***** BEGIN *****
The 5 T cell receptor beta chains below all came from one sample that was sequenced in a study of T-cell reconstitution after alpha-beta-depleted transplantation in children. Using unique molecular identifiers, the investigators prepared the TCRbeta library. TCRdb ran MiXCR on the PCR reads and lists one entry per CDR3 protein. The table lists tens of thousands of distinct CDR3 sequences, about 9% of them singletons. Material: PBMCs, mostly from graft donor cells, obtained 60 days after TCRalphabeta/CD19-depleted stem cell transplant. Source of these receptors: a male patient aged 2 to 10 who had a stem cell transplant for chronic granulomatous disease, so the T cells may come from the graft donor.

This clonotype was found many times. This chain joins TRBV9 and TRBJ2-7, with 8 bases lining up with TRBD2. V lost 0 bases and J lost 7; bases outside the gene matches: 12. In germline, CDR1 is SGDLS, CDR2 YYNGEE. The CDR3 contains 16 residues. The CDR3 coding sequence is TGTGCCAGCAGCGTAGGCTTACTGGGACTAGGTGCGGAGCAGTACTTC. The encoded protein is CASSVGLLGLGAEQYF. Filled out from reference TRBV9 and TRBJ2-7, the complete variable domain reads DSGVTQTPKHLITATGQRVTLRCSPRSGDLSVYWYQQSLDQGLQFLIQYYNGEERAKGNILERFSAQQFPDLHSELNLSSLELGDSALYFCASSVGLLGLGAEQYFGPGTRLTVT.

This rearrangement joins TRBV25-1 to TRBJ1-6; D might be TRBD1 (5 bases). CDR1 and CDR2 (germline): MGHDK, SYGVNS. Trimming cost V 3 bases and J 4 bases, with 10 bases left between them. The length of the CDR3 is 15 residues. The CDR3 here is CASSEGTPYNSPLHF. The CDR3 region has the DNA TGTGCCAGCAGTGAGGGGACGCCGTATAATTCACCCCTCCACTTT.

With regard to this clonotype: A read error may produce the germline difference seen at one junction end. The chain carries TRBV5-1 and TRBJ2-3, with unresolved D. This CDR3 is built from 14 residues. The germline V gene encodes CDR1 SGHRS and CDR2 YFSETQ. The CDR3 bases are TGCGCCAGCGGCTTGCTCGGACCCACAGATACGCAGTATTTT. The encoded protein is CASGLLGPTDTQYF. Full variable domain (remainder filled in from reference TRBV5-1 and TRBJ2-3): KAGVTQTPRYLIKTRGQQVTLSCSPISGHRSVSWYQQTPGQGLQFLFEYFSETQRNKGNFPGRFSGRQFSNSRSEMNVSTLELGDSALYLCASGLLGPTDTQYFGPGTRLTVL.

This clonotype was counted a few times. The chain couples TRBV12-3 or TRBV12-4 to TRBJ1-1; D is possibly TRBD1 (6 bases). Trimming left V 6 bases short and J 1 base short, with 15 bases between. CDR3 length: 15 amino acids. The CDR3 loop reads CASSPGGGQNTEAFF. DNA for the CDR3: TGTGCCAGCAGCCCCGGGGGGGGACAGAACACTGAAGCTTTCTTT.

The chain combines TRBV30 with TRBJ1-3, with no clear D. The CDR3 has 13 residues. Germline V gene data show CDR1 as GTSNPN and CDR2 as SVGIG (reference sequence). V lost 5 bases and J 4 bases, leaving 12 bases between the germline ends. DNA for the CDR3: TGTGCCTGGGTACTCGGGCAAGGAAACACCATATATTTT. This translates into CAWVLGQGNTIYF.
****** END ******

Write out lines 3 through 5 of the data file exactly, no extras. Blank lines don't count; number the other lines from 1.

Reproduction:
This rearrangement joins TRBV25-1 to TRBJ1-6; D might be TRBD1 (5 bases). CDR1 and CDR2 (germline): MGHDK, SYGVNS. Trimming cost V 3 bases and J 4 bases, with 10 bases left between them. The length of the CDR3 is 15 residues. The CDR3 here is CASSEGTPYNSPLHF. The CDR3 region has the DNA TGTGCCAGCAGTGAGGGGACGCCGTATAATTCACCCCTCCACTTT.

With regard to this clonotype: A read error may produce the germline difference seen at one junction end. The chain carries TRBV5-1 and TRBJ2-3, with unresolved D. This CDR3 is built from 14 residues. The germline V gene encodes CDR1 SGHRS and CDR2 YFSETQ. The CDR3 bases are TGCGCCAGCGGCTTGCTCGGACCCACAGATACGCAGTATTTT. The encoded protein is CASGLLGPTDTQYF. Full variable domain (remainder filled in from reference TRBV5-1 and TRBJ2-3): KAGVTQTPRYLIKTRGQQVTLSCSPISGHRSVSWYQQTPGQGLQFLFEYFSETQRNKGNFPGRFSGRQFSNSRSEMNVSTLELGDSALYLCASGLLGPTDTQYFGPGTRLTVL.

This clonotype was counted a few times. The chain couples TRBV12-3 or TRBV12-4 to TRBJ1-1; D is possibly TRBD1 (6 bases). Trimming left V 6 bases short and J 1 base short, with 15 bases between. CDR3 length: 15 amino acids. The CDR3 loop reads CASSPGGGQNTEAFF. DNA for the CDR3: TGTGCCAGCAGCCCCGGGGGGGGACAGAACACTGAAGCTTTCTTT.